I consider this the worst loss of the Ray Perkins era. The Buccaneers trotted out in their Florida Orange and Red parkas looking a little like a cross between the Sir Edmund Hillary expedition and the cast of “Priscilla, Queen of the Desert.” I loved the old Bucco Bruce uniforms, but the color scheme did not work on winter wear. The wind chill during the game was 25 degrees below zero. With the playoffs out of the question, one would have expected the Bucs to just roll over, but they did Tampa Bay proud by fighting tooth and nail against the Pats in wind gusts of 30 mph.
The Bucs tied the score in the fourth quarter to force overtime. With the momentum on their side the Buccaneers won the overtime coin toss. Inexplicably, head coach Ray Perkins elected to kick off and of course the Patriots marched down the field to kick a game winning field goal. Actually, Perkins had a very good reason for kicking off, his brain was frozen. If you never saw this game you won’t believe what I’m going to tell you.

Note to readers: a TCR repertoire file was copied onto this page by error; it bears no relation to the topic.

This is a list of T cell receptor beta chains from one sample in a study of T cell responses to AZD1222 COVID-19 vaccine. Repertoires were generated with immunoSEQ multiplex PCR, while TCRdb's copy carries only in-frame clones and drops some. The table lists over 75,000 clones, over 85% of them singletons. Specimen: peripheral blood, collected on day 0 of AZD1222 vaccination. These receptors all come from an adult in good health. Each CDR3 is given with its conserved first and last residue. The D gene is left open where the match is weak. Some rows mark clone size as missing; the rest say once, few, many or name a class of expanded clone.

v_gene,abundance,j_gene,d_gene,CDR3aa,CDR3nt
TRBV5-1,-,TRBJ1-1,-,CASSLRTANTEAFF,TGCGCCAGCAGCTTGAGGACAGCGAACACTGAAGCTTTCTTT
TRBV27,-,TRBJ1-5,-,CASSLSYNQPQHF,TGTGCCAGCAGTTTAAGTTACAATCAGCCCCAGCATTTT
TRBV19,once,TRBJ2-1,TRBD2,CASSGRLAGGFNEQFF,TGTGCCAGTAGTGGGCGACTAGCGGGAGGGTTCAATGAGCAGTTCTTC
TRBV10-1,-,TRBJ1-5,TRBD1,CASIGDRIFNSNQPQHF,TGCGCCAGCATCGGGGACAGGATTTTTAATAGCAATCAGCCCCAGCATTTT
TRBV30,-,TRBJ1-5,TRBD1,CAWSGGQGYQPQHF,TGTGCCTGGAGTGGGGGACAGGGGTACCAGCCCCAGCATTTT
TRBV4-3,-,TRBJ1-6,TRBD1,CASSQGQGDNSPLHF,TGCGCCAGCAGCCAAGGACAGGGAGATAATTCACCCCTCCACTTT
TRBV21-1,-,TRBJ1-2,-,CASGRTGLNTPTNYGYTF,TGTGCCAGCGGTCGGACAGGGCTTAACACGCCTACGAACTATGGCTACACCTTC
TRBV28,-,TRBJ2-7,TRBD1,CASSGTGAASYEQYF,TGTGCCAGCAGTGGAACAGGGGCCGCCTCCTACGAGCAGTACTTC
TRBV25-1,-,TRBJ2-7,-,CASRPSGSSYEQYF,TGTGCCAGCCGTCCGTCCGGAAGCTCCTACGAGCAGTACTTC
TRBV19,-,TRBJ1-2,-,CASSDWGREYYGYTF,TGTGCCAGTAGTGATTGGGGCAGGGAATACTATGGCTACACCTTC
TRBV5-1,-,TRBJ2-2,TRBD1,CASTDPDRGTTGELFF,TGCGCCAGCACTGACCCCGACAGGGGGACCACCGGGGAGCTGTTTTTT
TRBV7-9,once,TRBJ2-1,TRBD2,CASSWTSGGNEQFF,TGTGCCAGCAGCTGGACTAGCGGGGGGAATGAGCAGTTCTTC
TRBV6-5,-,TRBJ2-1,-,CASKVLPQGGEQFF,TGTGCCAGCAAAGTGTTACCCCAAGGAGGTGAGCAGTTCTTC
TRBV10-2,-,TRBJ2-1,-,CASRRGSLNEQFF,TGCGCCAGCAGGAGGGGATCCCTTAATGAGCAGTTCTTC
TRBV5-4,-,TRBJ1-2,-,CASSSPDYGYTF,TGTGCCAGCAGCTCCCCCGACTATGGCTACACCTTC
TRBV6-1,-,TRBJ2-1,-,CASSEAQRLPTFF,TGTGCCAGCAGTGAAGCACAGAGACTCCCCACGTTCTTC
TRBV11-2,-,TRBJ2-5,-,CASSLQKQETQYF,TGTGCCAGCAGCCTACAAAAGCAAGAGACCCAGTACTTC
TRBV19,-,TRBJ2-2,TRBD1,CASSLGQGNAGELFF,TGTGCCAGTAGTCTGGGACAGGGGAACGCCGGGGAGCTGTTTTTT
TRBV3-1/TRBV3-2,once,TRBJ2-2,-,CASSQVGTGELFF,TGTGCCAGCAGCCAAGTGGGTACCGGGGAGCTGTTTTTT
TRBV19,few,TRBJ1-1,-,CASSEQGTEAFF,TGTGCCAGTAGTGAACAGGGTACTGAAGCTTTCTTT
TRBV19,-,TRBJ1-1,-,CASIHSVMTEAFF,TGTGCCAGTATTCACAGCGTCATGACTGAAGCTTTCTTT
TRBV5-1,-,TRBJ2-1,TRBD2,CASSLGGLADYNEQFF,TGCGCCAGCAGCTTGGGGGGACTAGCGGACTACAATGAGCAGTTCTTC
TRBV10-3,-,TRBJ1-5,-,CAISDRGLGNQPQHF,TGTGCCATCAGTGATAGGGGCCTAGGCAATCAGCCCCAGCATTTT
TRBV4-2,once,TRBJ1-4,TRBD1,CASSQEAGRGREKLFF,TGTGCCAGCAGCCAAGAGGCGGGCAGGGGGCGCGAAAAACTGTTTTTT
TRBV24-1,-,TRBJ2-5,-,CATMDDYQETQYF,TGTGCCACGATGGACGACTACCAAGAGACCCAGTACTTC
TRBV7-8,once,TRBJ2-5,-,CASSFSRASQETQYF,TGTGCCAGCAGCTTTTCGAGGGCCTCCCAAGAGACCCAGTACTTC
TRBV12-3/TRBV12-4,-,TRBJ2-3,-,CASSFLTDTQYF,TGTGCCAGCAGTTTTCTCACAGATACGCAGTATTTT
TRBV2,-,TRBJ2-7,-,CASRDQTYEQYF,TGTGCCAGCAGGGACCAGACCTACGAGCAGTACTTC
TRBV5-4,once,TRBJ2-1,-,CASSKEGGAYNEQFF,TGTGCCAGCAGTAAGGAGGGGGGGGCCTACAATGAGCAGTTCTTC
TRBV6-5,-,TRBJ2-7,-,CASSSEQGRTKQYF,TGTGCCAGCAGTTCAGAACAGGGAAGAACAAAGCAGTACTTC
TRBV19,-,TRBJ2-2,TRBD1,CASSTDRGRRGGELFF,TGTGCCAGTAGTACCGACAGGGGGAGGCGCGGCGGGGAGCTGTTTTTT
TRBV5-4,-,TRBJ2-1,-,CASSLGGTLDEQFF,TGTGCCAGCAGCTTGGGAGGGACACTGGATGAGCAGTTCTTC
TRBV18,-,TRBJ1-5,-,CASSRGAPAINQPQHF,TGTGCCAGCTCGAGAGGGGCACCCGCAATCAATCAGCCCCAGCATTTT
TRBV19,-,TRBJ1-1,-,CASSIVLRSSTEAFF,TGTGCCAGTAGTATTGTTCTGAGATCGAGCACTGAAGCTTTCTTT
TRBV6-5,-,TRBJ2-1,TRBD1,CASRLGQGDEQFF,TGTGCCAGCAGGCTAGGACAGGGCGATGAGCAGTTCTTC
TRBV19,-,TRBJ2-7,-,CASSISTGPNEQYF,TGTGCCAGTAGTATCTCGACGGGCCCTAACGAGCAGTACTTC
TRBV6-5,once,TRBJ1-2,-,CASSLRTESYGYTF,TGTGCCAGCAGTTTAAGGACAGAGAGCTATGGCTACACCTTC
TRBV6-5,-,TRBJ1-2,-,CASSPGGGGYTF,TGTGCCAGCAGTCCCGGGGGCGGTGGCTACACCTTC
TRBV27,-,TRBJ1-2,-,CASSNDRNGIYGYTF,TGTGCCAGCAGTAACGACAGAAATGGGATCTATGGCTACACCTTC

In an effort to show his team mental toughness, Perkins stood on the sideline for the whole game in sub-freezing temperatures WITHOUT A HAT!!!!!! I don’t know if he made his point, but he made a memory for me. I am never out in the cold without a hat. Thanks Coach.
4. December 24, 1989: Pittsburgh 31 Tampa Bay 22
The coldest home game in Buccaneer history as the kickoff temperature was 39 degrees. My father and I had tickets to this game but we didn’t use them as there was a chance of snow in Tampa!!! We didn’t miss much of a game as the Steelers clinched a playoff berth and I stayed nice and warm in my family’s living room listening to Gene Deckerhoff’s teeth chatter. It’s the only time in my life that I did not use Bucs tickets. Hopefully, it will always be the only time.
Snow never did fall during the game, but when we woke up Christmas morning there was ice everywhere. My first White Christmas was in Tampa!! So, maybe the game wasn’t really a bad weather game, but it was memorable nevertheless because of the temperature. There’s not been a colder game in Tampa since and chances are there won’t be again. 39 degrees at one o’clock in the afternoon just isn’t a Tampa occurrence unless the Lightning is in town.
These are the games I think of when I think of bad weather Bucs. I am sure I left some out and I’d be curious to see what games come to your memories as well.
Denis Crawford, July 2007